And I think it’s important to share about how amazing recovery is. Recovery Is Awesome! I’d shout it from the rooftops if I could. Luckily TV cameras, reporters notebooks and radio microphones meant I didn’t have to.

And shitballs…. the response. The night my crying face was revealed in full-screen glory on our highest rating TV programme (Sunday night current affairs) I had 30,000 hits on my blog.


And I could see in my stats – all the hits were coming from New Zealand. The mini-revolution was on.

I was inundated with emails. Comments galore arrived on my blog. My Facebook page jumped from 11 to 2,000 likes in just a few days. Messages flooded in on Twitter and via text message. The torrent of feedback was unbelievable. Hundreds and hundreds and hundreds of people reached out to me. And overwhelmingly the message was “I’m just like you.”

I’m actually getting shivers writing this right now. My one shadowy figure – my imaginary person that I wanted to help – she was real. And she wasn’t alone.

We live in a country where alcohol is sold in the supermarkets next to the bread and milk. It’s treated like a harmless commodity and not like an addictive drug with a dark, destructive side. The government isn’t taking any action to change this approach, but quietly online hundreds of kiwis are rebelling.

We are taking that shitty alcohol out of our lives, we are gritting our teeth through the rough early adjustment phases, we are retraining our brains to see alcohol for the shit it is (and not the golden ticket to fun) and we are becoming fully alive, fully emotional, fully realized human beings.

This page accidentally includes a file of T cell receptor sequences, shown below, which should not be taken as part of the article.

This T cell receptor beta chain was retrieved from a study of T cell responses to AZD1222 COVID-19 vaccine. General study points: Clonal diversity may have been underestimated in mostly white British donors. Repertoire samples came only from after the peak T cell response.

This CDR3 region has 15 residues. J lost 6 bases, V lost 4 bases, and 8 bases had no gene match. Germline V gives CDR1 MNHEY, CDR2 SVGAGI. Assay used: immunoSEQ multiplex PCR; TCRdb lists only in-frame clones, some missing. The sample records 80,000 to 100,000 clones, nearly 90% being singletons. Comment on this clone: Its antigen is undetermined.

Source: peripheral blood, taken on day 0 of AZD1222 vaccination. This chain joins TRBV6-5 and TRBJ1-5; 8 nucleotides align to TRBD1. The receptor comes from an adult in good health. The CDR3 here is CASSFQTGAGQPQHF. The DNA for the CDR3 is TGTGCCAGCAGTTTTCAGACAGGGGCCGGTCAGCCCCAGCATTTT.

Raw. Real. Recovered.

My Facebook page keeps growing. My blog stats are still through the roof. And we’ve now just launched a new online forum called Living Sober (www.livingsober.org.nz) which has nearly 1,000 registered members in just a couple of weeks. They’re all busy in there trying hard to turn their lives around and get sober. They’re boosting each other along, sharing tips and advice, being kind and non-judgmental – so grateful that finally there is an outlet to address what has previously been an unspoken problem. It’s heart-burstingly awesome.

Consider me a very happy camper indeed.


You can see the post online at The Fix here.

Love, Mrs D xxx

  1. Fantail74 3 years ago

    This is so fantastic. I’ve been reading your book and now started on your blog. I’m so grateful for this website (I know I sound cheesy but it’s true). Join the Kiwi Revolution!

  2. AlexP 10 years ago

    It’s going GLOBAL – I’m in UK and there are US GUYS TOO. What an inspirational revolution…

    • Lulu 10 years ago

      Thanks a bazillion from California. The cyber world has no boundaries.

  3. behind-the-sofa 10 years ago


  4. Nancy 10 years ago

    It sounds so inadequate Lotta but thank you from the bottom of my heart, I don’t believe in all honesty that I would have made it this far without you and this site to shimmy me along. 38 days ago i was desperate to get this stuff out of my life, now I am free , so please, just keep doing what ya keep doing, you are needed and appreciated more than you know xx

  5. Rosieoutlook 10 years ago

    Go Mrs D! Your energy is contagious and it is definitely rubbing off on me. Loving being on this wagon;)

  6. bombay 10 years ago

    Mrs D, I read your book cover to cover and are now re reading the front chapters again. The reason your book was so powerful to me was not the online community ( although I am really enjoying that) but the fact that you are so normal (sorry to call you that!!!). I too was a high functioning boozer! I think the power is in the fact that we can relate to you. You are the face of a new kind of boozer ( can’t say the “A” word yet).